Montvale 10 Miler – Race Report

Last weekend Barry and I headed up to Montvale to run the Montvale 10 mile trail race. This race is my favorite in the RNUTS series. The trails wind through an old growth forest and they’re super twisty, which is fun. Check out the map from my GPS data:

Barry and I arrived about 20 minutes before the start of the race. It was just enough time to pick up our race swag and bibs, hit the restroom, and catch the tail end of the pre-race talk. It was a gorgeous sunny day, albeit a bit windy, with temperatures in the low 40’s. We were promised that the trails were in excellent condition, other than a few muddy sections near the creek. But before any of that, we all had one obstacle to tackle just to get to the start: the creek.

I think the ‘feels like’ temperature that morning was in the 30’s and let me tell you that water was icy cold! The creek dipped in the middle, and the water came up to my knees while crossing. We mingled at the start with soaked socks and shoes. My feet were freezing, and then numb, but my socks and shoes did dry out during the race… just in time for us to run back through the creek on the way to the finish. Ha!

A little after 9 AM, we were off and running. We started out down a flat, grassy trail along the creek. There were some muddy spots through here, but they would pretty much be the only sloppy sections on the course, other than the last little stretch to the finish. Within the first mile, we turned off of the wider access road and onto singletrack trails.

I focused on running a smooth, comfortable pace. The race also had a 5 mile option that started 10 minutes after us. I had hoped to make it to mile 2 before the front runners of the 5 mile caught me, but it was not to be. As I made my way up the gradual climb to the water stop around 1.5 miles, the top three guys came flying by. The 5 mile does one loop, while the 10 mile does two loops. So from mile 1.5 to our split around mile 4, I was constantly having to let faster runners pass. Everyone was polite in passing, and I made sure to listen for them coming up so I could yield to them. But I was getting tired of not being able to just run.

Finally, we made it to the split and the 5 milers headed off to the finish. I was really happy to let them go and finally have the course to ourselves. Things got peaceful and the course got quieter. I was finally able to just settle in and enjoy the trails.

During the first loop I had felt really ‘off.’ I seemed to have pains that were just rotating around – one minute my hip was bothering me, the next my achilles, etc. Nothing lingered or got worse, but it seemed to be a constant rotation of pains. But a little over the halfway point I finally just stated to feel like myself.

Photo credit: Mountain Junkies

One thing I love about this race is how the trails are constantly changing. You’re going uphill one second, downhill the next, and then you might have a short flat stretch. It’s fun and if I was stronger I think I could definitely run the whole thing.

Around mile 6, I realized I had a shot at a course PR. That wasn’t the goal going into this race, but I figured why not go for it. With that resolve in mind, of course something crazy had to happen. Between miles 7 and 8, I came to a three way trail intersection. The girl sweeping the course was standing there with an armful of course markings. Uh, oh. She was confused to see me, and I was surprised to see her. She thought I had gotten off course or had gone the wrong way. But I explained I was pretty sure I was on course, and that there were other runners behind me. There was another woman who had been taking photos just up the trail. She walked down and pointed me in the right direction. About a quarter mile later, I saw another pink and black polka dot streamer and knew I was on course. All of the markings were fine the rest of the way to the finish, and the photographer stayed in that three way intersection to direct the rest of the runners. Sometimes things happen in races, and you just have to figure it out. Not a huge deal. However, I did lose at least two minutes in the confusion and wasn’t sure if I would get that course PR anymore.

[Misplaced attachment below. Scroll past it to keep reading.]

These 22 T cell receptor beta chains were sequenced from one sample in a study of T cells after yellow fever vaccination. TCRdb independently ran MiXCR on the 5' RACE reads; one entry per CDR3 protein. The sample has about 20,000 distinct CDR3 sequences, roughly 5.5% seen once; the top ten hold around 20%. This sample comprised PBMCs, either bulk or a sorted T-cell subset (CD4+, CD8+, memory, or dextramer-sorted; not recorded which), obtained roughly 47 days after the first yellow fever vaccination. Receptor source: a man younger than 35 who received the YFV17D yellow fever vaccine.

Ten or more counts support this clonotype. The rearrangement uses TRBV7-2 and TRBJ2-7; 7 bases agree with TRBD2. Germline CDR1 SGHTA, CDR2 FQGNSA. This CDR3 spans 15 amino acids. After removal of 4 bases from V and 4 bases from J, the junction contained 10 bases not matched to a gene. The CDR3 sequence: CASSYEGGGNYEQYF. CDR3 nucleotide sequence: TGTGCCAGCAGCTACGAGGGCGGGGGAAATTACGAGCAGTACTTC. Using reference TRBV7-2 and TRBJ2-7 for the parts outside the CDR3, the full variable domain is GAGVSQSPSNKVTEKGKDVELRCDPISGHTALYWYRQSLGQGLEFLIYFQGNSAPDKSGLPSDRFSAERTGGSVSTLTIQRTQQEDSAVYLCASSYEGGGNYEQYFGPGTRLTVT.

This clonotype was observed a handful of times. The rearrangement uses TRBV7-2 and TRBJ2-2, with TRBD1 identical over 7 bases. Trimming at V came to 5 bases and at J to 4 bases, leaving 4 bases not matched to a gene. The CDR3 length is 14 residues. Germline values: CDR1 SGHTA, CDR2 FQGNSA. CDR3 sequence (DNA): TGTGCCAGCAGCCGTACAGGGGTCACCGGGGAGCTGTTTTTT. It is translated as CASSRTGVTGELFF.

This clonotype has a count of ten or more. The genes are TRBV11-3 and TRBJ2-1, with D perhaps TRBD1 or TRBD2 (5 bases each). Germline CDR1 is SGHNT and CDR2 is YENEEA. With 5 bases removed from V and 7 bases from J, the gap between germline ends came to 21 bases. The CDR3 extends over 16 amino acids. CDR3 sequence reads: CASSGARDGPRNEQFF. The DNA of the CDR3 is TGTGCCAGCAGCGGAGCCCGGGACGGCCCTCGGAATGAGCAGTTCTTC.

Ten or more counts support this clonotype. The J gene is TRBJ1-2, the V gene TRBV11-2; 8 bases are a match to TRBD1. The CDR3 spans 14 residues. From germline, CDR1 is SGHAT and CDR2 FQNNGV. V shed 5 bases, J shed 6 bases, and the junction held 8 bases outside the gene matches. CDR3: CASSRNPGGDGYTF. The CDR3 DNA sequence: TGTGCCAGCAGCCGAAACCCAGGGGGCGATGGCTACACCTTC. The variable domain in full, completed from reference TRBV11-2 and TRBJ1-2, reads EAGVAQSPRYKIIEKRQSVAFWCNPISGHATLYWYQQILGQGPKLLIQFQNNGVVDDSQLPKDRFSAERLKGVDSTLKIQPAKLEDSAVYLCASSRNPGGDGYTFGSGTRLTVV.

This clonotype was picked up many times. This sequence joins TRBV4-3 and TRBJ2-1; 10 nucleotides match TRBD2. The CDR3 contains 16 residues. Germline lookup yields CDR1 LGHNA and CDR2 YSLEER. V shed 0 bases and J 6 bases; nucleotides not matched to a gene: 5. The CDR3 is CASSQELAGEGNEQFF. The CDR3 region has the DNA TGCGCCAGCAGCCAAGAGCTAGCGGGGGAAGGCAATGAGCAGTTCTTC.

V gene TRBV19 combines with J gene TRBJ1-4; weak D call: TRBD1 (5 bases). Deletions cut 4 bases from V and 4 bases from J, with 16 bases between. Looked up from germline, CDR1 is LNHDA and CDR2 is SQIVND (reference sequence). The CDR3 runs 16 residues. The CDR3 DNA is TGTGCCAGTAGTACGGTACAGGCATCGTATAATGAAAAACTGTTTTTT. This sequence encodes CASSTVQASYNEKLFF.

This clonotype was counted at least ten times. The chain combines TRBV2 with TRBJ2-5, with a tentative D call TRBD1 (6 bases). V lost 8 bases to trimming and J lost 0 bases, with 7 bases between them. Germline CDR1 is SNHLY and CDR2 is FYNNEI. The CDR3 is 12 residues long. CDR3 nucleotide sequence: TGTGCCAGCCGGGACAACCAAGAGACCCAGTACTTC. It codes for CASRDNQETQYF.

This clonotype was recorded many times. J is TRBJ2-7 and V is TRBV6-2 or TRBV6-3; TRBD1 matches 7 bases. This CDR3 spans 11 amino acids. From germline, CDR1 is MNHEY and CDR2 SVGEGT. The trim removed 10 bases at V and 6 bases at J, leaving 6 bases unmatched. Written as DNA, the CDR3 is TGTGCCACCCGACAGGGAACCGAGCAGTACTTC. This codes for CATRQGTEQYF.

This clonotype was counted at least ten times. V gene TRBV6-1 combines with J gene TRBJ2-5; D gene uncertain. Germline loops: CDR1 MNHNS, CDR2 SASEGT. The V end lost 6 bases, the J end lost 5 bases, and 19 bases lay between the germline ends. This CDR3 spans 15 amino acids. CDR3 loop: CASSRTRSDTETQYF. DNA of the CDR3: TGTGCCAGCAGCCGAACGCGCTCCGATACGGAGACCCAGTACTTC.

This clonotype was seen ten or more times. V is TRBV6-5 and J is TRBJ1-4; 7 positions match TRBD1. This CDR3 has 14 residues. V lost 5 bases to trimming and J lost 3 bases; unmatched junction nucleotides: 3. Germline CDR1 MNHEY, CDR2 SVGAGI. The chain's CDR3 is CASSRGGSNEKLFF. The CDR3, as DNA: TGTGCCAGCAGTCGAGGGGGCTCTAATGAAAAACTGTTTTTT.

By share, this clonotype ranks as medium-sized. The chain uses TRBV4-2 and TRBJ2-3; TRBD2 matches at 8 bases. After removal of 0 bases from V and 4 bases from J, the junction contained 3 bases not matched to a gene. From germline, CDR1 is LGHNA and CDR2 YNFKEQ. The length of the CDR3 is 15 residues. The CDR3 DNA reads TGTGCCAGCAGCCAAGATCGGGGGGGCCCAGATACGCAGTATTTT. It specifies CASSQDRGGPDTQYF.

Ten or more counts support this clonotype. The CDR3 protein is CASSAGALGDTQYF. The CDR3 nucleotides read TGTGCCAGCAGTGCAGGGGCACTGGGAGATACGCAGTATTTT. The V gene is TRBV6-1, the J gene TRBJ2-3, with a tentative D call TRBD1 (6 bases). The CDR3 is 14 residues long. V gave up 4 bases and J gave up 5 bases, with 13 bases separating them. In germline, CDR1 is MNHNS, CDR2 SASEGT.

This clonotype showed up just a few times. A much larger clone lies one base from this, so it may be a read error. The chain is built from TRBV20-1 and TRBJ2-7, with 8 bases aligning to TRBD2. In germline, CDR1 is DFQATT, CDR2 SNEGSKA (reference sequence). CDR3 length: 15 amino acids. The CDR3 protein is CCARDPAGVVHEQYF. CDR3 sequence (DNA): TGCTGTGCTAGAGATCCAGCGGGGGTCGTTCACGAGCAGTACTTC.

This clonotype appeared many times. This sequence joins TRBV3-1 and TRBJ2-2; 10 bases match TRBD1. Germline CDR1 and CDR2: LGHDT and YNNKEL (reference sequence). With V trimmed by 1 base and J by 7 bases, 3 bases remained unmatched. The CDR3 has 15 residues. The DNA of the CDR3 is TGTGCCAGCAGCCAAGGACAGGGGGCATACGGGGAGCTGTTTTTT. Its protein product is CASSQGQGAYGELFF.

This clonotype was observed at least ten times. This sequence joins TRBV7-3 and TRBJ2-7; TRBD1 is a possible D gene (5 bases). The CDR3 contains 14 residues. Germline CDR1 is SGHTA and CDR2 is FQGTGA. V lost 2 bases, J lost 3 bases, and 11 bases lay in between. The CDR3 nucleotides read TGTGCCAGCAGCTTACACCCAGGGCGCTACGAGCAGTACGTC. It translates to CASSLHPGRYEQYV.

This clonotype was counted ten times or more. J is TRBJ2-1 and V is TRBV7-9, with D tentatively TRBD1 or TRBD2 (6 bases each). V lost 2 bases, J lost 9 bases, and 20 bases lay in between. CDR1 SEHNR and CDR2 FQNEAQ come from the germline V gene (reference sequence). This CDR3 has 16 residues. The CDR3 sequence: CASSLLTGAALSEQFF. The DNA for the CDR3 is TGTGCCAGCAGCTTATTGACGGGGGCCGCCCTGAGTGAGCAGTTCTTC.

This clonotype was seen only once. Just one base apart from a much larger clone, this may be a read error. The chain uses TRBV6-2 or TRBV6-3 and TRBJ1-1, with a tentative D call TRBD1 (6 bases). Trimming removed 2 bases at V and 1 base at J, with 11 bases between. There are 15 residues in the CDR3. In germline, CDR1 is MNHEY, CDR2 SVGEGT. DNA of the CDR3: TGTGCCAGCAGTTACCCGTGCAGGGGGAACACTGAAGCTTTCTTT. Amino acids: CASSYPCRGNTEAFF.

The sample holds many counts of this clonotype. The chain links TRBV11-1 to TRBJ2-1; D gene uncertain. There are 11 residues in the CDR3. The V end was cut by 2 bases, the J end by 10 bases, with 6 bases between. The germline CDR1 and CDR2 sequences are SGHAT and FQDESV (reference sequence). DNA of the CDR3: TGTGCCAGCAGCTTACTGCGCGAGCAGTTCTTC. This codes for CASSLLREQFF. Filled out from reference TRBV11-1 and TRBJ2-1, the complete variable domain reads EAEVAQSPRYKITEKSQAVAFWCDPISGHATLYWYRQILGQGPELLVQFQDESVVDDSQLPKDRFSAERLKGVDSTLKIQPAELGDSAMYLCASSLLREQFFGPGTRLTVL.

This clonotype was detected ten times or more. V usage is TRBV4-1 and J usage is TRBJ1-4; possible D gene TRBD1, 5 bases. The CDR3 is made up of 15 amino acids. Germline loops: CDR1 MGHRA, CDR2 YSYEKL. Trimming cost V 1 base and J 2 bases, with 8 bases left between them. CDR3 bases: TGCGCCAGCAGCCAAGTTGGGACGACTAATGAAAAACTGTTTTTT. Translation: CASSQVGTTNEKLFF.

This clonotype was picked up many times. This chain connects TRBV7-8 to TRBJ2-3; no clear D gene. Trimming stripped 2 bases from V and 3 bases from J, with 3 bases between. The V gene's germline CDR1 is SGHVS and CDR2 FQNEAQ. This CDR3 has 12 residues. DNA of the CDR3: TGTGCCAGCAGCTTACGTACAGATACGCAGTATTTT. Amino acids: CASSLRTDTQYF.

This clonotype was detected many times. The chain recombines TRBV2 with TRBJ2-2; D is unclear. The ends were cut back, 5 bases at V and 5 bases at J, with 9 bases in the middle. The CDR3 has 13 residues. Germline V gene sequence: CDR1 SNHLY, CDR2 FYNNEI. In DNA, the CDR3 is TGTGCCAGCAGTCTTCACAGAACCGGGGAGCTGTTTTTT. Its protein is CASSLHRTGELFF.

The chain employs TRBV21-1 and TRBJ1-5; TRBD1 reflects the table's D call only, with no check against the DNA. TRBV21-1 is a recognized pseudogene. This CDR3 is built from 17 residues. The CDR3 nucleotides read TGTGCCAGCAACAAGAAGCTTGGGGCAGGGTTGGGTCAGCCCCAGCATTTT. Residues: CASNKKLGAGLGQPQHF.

The last mile of this race always kicks my butt. You’re so close to being done. But then there are a few short, steep climbs. Once you get up those, you get a nice view of a field and some mountains and then you have a big descent down to the creek. THEN you’re really almost done.

In years past, the creek crossing has had a skinny, bouncy log. However, I guess it has washed away since the last time I ran the race. Instead, I waded back through the water. I thought “Hey, cool. Now my shoes are super clean.” But that was short lived. The grassy section heading towards the finish had ankle-deep, shoe sucking mud. So much for clean! I had a minute left to PR, and I pushed hard for the finish. I crossed the line in 2:04:50, good for a 10 second course PR.

Photo credit: Mountain Junkies

After the race, I hung out with Barry and enjoyed some post-race food while the awards were going on. When they got to my age group, I was surprised to hear my name called for third place. Full disclosure: there were only three in my age group, so it was an automatic placement. But hey, I showed up and ran, so it counts right?

Photo credit: Mountain Junkies

Next up Barry and I both have the Terrapin Mountain Half Marathon this weekend. It’s got over 3,000 feet of climbing, and is sure to kick my butt.

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